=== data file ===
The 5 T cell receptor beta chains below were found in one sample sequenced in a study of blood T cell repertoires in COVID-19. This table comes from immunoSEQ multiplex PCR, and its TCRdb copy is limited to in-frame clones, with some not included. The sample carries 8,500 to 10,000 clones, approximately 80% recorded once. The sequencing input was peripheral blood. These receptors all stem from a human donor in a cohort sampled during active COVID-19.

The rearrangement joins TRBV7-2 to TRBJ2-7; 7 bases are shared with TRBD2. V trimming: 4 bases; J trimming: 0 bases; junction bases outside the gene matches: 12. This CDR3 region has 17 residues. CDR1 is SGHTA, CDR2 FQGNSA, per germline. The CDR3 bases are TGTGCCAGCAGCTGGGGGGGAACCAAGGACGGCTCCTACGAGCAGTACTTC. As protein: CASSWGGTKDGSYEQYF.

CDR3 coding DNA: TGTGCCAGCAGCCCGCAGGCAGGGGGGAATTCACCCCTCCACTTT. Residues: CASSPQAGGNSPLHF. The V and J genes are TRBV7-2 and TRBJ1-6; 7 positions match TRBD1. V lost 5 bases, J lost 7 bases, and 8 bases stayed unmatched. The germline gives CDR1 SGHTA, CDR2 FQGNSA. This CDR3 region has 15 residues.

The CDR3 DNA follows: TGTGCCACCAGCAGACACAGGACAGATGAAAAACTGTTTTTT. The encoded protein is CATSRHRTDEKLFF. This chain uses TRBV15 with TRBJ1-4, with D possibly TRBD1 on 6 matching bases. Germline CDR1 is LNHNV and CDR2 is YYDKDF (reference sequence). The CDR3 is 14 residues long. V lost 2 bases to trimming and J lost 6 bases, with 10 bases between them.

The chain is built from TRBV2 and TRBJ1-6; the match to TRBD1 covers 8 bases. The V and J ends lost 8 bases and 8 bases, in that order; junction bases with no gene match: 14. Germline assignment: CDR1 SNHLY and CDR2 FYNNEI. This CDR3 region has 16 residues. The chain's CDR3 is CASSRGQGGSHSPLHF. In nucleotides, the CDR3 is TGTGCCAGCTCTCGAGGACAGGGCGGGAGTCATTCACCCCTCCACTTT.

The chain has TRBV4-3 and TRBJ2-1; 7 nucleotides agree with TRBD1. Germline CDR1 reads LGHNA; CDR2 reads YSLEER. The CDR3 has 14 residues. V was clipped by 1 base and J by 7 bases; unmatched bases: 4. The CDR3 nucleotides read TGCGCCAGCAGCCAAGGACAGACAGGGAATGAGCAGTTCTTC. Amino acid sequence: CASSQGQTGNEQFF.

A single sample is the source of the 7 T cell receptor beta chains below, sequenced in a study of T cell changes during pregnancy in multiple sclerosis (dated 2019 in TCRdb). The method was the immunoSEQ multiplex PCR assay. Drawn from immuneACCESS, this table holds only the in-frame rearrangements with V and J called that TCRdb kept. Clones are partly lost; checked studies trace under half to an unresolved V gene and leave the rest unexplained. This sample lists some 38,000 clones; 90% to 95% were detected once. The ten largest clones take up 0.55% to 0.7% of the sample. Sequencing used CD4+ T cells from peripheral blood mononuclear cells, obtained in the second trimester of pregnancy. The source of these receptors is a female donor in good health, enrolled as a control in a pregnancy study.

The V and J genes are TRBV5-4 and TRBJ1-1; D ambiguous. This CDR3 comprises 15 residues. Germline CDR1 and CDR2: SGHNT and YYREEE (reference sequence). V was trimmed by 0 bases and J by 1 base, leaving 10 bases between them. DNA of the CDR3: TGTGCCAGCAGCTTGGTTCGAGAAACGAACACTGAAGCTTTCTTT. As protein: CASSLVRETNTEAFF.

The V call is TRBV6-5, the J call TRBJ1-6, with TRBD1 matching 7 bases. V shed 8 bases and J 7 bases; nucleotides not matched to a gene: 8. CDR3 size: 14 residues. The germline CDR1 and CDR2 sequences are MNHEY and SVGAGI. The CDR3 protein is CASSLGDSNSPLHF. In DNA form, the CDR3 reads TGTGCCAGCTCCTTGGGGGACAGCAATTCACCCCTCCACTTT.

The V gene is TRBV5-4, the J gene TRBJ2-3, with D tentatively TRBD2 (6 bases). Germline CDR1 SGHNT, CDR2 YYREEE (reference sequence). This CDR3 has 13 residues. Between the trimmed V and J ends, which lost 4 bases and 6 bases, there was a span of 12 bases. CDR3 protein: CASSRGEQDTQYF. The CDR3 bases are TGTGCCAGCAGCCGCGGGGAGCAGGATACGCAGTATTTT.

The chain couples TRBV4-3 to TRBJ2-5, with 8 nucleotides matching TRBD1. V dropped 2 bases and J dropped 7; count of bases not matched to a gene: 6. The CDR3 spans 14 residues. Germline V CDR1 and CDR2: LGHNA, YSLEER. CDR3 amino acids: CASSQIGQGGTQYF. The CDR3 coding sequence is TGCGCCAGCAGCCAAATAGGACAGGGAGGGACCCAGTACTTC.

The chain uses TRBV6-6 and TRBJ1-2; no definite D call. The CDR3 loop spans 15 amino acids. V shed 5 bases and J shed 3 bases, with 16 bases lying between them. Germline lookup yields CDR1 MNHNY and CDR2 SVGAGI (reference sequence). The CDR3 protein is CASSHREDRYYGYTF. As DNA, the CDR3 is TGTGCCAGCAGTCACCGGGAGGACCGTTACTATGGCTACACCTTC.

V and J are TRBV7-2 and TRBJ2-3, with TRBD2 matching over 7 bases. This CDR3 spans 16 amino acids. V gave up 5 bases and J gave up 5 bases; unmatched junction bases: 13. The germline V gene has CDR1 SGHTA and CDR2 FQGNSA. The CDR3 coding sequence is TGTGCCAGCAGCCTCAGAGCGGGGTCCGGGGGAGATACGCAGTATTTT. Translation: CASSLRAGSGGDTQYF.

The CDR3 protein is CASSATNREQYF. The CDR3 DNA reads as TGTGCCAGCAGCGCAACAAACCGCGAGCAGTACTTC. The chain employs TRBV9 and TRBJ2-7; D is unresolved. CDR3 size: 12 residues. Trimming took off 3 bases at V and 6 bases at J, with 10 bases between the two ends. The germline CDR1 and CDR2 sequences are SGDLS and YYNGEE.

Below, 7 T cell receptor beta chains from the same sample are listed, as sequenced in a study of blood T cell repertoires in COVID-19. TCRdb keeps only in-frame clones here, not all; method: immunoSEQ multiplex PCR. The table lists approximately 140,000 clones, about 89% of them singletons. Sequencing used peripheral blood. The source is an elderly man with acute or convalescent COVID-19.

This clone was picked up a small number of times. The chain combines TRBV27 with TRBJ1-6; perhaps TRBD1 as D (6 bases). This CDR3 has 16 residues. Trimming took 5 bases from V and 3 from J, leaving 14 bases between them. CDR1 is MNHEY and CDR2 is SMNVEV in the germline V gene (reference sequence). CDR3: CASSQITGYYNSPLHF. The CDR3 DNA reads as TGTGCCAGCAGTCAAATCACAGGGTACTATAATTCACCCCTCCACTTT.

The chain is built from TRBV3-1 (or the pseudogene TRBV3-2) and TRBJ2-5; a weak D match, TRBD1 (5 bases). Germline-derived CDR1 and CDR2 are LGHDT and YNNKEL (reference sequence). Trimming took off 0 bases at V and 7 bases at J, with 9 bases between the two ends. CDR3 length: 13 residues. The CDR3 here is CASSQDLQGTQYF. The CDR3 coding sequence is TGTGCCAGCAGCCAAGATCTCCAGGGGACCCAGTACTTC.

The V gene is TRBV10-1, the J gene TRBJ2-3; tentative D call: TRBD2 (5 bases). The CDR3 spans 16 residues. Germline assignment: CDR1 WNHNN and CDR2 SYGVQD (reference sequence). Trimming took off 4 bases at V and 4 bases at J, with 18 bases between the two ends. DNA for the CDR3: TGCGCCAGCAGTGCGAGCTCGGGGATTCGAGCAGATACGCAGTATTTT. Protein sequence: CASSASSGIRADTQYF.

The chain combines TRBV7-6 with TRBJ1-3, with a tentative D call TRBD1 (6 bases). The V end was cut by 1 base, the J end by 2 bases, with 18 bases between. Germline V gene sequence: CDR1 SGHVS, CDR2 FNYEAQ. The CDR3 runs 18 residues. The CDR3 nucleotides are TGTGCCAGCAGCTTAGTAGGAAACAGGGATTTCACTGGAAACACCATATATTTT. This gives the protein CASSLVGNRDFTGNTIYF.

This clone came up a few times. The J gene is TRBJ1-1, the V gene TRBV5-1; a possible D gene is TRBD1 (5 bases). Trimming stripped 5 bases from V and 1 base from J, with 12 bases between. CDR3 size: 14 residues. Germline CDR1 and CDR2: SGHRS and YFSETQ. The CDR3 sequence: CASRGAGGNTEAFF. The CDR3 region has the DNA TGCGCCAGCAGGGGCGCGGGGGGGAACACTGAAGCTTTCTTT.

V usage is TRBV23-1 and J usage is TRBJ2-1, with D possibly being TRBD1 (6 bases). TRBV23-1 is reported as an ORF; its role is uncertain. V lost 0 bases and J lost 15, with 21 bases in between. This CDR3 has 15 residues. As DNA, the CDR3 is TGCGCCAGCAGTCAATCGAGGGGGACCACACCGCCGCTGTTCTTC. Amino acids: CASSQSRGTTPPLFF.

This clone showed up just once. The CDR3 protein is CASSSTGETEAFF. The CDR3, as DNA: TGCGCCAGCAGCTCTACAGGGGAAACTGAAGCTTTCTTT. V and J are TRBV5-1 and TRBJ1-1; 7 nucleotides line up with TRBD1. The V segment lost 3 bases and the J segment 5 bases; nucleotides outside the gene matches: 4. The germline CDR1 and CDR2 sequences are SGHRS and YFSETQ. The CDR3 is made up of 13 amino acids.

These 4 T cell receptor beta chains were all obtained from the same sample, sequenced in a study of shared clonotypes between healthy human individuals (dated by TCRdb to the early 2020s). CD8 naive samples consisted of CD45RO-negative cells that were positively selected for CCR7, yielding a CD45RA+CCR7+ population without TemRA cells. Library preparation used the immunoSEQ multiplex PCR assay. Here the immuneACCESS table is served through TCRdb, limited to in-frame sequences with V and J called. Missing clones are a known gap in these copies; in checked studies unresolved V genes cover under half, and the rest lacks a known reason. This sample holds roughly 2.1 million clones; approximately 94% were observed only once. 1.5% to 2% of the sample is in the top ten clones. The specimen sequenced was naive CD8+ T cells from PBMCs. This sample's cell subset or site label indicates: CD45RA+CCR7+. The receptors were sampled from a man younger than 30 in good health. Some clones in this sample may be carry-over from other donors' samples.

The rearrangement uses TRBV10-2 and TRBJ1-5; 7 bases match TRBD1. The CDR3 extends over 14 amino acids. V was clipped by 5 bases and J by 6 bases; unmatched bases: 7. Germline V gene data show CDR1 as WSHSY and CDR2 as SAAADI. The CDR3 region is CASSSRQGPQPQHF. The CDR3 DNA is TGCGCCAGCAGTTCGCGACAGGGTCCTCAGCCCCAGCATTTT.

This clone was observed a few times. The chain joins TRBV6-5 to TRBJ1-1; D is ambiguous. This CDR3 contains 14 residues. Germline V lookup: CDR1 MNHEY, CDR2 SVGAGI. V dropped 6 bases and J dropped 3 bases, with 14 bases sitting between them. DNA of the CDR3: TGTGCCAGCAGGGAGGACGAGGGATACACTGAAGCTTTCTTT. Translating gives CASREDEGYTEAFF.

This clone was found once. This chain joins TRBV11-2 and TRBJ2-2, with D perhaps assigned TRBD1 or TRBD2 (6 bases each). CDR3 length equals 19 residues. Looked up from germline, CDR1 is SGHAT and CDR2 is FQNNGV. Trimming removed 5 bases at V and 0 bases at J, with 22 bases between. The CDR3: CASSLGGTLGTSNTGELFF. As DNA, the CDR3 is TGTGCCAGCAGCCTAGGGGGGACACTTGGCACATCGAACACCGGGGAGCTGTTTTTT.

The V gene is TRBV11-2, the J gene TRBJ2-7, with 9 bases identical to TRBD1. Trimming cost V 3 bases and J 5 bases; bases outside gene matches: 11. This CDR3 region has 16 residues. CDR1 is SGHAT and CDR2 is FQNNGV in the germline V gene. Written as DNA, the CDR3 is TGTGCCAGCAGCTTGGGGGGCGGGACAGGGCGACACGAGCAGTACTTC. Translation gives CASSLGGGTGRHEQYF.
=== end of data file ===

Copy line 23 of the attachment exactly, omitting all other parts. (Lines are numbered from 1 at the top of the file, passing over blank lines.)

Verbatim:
These 4 T cell receptor beta chains were all obtained from the same sample, sequenced in a study of shared clonotypes between healthy human individuals (dated by TCRdb to the early 2020s). CD8 naive samples consisted of CD45RO-negative cells that were positively selected for CCR7, yielding a CD45RA+CCR7+ population without TemRA cells. Library preparation used the immunoSEQ multiplex PCR assay. Here the immuneACCESS table is served through TCRdb, limited to in-frame sequences with V and J called. Missing clones are a known gap in these copies; in checked studies unresolved V genes cover under half, and the rest lacks a known reason. This sample holds roughly 2.1 million clones; approximately 94% were observed only once. 1.5% to 2% of the sample is in the top ten clones. The specimen sequenced was naive CD8+ T cells from PBMCs. This sample's cell subset or site label indicates: CD45RA+CCR7+. The receptors were sampled from a man younger than 30 in good health. Some clones in this sample may be carry-over from other donors' samples.